WARREN - Although some people might think it would be natural for Dan Spencer to have newspaper publishing in his blood, the great-great-great-grandson of Tribune Chronicle forefather Thomas Denny Webb said Saturday that hasn't been the case at all.
"It was just always so far removed," Spencer, of New Orleans, said. Spencer and his family made the trip to Warren this weekend to attend the Tribune Chronicle-sponsored Founders Festival - held in honor of the newspaper's bicentennial celebration - to pay tribute to Webb, realizing the impact their ancestor had on this community was a significant discovery.
''It really wasn't something that was part of our daily lives or anything. The people after him went in other directions, other professions,'' Dan Spencer said as his eyes scanned across Courthouse Square in downtown Warren, where the Founders Festival was held Friday and Saturday.
"It's great," said Dan Spencer. "All of this is great. It's amazing to think our great-great-great-grandfather is so much a part of all of this, such a significant part."
It was Webb who had published the first, four-page edition of The Trump of Fame in his adopted home of Warren on June 9, 1812. That newspaper published every Tuesday from an office at the corner of Market and Liberty (Park Avenue) streets and was forwarded "as early as possible'' to subscribers at $2 a year in advance or $2.50 if not paid until the end of the year.
Now 200 years later, that newspaper has grown into the Tribune Chronicle, a full-color daily publication offering instantaneous updates and video around the world via the Internet.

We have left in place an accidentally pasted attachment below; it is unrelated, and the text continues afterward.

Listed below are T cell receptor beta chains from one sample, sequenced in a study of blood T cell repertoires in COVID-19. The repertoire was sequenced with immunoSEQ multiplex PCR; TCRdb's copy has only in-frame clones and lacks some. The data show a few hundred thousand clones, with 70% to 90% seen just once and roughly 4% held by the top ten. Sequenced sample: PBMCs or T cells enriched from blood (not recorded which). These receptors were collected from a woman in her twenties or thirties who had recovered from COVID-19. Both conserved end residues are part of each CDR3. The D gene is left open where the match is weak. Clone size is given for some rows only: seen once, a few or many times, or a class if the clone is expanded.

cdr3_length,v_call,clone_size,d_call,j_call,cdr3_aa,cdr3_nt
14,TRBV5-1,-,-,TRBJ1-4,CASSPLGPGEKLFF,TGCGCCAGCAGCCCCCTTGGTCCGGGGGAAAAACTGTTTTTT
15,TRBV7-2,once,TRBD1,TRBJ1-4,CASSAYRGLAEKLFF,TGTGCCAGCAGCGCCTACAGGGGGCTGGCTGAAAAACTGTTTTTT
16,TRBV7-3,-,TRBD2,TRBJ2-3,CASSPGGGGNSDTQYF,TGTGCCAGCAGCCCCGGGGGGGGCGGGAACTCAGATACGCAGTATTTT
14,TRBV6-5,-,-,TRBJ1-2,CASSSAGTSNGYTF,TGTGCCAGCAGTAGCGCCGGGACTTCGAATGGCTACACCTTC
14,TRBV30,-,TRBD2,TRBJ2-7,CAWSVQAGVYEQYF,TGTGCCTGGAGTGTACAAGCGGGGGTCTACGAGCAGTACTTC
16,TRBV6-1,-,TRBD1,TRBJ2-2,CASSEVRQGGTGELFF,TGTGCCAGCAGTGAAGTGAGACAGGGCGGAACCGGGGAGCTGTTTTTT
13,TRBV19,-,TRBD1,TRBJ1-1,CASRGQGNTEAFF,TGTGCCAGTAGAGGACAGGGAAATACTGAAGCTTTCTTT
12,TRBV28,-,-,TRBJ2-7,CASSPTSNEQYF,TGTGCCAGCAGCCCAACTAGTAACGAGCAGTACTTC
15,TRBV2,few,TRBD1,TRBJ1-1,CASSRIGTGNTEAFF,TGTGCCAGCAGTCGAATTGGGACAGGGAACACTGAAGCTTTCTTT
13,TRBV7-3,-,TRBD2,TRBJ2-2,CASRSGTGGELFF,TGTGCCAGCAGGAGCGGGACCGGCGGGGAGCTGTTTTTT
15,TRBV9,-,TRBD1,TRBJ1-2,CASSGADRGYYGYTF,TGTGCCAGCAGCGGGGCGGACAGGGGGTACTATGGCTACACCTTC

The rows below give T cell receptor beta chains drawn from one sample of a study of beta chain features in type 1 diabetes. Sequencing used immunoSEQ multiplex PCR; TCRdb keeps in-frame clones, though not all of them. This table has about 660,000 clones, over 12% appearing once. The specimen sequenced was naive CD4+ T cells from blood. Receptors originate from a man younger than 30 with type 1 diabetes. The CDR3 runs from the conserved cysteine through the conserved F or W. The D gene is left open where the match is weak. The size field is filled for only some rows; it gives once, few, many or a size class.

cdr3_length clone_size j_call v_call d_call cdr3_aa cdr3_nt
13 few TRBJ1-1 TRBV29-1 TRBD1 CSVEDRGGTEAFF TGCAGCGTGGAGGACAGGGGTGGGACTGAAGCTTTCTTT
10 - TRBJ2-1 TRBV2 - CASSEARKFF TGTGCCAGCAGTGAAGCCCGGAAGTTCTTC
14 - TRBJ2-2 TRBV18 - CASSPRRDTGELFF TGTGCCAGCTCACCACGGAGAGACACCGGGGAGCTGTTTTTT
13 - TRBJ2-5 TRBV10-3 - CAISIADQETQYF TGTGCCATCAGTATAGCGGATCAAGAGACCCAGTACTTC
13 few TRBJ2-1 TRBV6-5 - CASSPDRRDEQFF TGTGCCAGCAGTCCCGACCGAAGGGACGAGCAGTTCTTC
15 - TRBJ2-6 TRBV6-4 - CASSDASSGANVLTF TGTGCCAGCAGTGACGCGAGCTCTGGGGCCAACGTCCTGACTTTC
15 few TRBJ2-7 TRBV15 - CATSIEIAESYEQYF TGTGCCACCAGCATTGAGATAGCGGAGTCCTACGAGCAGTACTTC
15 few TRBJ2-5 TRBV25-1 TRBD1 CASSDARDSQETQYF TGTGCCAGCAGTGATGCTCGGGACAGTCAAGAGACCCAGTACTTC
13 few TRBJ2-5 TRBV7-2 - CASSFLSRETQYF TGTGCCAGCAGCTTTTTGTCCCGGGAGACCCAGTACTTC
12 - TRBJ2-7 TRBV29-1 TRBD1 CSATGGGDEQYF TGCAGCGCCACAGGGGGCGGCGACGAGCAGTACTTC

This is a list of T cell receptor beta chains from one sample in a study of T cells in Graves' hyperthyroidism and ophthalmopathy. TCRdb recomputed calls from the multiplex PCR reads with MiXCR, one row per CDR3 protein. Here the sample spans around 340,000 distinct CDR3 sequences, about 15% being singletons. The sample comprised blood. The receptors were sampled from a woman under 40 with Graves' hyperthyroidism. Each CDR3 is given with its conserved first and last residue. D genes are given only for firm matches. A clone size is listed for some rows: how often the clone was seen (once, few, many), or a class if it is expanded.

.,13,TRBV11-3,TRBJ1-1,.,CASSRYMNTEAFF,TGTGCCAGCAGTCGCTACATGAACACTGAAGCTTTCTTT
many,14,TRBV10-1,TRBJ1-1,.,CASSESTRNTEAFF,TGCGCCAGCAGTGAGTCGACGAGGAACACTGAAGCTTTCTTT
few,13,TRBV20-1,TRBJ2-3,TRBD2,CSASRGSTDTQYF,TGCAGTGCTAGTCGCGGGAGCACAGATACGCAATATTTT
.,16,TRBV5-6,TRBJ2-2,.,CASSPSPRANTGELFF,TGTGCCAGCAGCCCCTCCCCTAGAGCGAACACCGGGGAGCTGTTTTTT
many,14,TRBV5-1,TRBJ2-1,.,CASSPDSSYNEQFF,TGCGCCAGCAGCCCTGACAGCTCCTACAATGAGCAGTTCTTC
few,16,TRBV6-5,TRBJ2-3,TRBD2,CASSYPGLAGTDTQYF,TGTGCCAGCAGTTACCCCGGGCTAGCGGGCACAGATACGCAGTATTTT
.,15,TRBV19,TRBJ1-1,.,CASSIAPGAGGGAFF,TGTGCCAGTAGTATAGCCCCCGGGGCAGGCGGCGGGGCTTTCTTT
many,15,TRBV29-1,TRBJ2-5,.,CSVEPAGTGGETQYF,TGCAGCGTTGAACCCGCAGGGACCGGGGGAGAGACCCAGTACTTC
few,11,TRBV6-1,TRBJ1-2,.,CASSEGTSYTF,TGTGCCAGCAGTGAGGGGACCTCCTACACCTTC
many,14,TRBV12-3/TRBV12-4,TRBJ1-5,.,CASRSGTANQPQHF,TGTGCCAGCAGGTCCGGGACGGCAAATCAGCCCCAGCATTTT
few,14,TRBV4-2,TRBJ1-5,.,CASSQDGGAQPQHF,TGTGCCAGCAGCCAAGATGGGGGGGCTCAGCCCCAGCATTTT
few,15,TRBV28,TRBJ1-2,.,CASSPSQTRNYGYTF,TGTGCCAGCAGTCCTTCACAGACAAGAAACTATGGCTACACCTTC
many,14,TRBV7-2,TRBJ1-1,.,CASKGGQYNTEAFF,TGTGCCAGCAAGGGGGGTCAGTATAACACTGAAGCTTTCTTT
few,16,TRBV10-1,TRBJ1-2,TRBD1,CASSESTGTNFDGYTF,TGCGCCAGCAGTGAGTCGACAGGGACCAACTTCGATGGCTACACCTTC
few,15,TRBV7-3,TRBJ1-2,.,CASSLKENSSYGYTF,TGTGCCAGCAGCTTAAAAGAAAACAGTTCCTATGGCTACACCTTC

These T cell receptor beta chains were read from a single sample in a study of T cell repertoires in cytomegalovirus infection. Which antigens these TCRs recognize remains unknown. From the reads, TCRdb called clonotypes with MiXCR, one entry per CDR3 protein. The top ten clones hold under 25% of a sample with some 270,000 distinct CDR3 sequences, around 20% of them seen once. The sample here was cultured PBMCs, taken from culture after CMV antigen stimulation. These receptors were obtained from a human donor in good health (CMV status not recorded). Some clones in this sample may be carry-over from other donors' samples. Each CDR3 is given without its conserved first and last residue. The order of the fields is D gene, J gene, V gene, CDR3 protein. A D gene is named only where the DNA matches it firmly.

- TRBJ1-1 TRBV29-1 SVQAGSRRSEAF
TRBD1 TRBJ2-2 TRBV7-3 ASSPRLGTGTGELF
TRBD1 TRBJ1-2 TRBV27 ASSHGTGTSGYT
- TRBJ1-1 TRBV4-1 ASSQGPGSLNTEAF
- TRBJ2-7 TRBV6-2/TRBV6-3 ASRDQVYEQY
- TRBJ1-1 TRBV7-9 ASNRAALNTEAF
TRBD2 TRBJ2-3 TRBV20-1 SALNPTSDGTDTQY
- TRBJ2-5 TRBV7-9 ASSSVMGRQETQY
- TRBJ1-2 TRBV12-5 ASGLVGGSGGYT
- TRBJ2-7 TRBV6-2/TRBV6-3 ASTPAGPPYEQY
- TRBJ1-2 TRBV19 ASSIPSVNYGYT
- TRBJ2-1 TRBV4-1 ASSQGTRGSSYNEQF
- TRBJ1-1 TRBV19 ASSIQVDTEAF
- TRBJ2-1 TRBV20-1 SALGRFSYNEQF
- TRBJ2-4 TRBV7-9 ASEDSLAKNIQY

Lorna Spencer, mother of Dan and Dave, who also attended Founders Festival with her sons and daughter-in-law, Jane Spencer, exchanged some information and historical facts about Webb with local historian Wendell Lauth as her family listened in.
"I have some old clippings and some memorabilia," she said. "I'm a historian at heart so it really is nice to exchange information with another historian, especially when it's about your family, your husband's family."
Dan Spencer said it was Sue Shafer, Tribune Chronicle community events coordinator, who contacted and encouraged him to attend the Founders Festival. He and his wife traveled from their home in New Orleans. His brother and mother came in from Collins and Delevan, N.Y, respectively.
"It was worth it to be part of all of this," said Dave Spencer, who recalled seeing a family photograph in his grandmother's home that is now displayed at the historic Edwards House in Warren, once the home of Thomas Denny Webb. "I know I've learned a lot. It's just been a great experience being here among all of this. There's a lot of family history here. It's good to be here."
The Founders Festival was part of a yearlong calendar of events the Tribune Chronicle has hosted in celebration of the bicentennial of newspaper publishing here.